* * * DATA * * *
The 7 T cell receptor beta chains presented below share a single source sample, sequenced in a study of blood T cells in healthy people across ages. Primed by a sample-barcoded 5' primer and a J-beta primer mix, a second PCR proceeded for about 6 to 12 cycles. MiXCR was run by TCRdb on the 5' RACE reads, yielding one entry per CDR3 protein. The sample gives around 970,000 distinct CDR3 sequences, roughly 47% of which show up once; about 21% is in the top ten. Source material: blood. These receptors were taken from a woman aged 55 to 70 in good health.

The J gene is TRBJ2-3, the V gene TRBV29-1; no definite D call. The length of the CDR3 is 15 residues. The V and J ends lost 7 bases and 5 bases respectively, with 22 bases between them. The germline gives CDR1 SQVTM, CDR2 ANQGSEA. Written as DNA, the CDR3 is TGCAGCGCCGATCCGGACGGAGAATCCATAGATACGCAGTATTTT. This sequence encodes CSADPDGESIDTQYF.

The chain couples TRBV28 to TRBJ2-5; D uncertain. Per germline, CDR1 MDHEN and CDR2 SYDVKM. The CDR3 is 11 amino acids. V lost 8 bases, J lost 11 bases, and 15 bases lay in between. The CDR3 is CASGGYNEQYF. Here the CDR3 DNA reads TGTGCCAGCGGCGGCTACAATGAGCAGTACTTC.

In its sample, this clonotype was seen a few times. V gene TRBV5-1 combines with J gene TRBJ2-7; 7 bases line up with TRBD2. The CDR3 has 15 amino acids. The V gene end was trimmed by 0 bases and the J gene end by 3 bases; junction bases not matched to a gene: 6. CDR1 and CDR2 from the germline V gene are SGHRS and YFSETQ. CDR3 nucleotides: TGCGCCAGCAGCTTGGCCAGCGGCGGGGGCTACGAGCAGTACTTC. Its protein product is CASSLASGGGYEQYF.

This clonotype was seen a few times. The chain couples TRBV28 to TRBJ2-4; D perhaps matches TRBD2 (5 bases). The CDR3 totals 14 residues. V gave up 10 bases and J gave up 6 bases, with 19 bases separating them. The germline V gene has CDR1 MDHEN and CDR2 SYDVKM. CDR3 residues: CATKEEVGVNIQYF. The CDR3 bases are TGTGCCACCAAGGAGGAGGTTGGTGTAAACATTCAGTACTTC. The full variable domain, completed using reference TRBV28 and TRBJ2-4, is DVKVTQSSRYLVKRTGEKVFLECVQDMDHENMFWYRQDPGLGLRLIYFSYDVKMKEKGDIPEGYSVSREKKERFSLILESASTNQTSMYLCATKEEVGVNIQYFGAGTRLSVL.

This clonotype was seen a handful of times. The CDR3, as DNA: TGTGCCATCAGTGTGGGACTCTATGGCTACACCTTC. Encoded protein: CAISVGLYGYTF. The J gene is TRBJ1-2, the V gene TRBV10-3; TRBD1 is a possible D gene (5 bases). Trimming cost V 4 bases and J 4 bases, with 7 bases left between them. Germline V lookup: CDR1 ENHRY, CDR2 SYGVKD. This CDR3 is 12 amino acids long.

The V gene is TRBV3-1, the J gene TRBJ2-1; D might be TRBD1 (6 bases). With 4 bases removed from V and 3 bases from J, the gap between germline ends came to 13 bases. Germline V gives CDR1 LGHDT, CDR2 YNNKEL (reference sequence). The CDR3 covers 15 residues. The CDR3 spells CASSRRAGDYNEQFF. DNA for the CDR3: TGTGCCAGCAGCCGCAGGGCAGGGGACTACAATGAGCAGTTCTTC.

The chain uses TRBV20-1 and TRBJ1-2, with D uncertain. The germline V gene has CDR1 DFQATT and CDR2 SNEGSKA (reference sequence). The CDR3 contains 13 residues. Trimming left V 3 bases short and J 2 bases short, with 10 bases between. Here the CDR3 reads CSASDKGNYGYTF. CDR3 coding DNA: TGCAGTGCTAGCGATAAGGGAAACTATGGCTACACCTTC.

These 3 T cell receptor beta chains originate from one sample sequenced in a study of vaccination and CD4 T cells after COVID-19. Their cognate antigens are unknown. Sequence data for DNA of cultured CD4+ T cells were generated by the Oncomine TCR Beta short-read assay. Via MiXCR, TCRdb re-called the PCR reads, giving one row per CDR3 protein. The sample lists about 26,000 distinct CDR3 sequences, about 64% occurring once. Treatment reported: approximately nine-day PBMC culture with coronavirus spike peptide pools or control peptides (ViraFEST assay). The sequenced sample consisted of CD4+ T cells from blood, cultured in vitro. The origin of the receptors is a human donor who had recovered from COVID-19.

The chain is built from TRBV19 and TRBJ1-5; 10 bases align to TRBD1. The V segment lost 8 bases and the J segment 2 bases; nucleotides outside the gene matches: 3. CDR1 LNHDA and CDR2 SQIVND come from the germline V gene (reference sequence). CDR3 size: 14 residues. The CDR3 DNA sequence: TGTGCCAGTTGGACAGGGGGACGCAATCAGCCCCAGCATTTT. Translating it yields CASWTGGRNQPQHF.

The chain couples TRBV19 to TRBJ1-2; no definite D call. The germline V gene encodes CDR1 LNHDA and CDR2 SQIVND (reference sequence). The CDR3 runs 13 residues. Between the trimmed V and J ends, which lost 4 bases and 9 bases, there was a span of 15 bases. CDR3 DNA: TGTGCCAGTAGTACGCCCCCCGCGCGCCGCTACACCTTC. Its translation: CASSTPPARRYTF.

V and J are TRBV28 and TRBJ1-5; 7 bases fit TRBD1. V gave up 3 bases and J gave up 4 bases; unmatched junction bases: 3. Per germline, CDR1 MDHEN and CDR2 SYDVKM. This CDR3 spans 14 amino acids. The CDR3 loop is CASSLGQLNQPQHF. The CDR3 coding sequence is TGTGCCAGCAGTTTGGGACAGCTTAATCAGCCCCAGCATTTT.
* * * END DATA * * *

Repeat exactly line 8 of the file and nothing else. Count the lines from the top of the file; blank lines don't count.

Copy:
The chain uses TRBV20-1 and TRBJ1-2, with D uncertain. The germline V gene has CDR1 DFQATT and CDR2 SNEGSKA (reference sequence). The CDR3 contains 13 residues. Trimming left V 3 bases short and J 2 bases short, with 10 bases between. Here the CDR3 reads CSASDKGNYGYTF. CDR3 coding DNA: TGCAGTGCTAGCGATAAGGGAAACTATGGCTACACCTTC.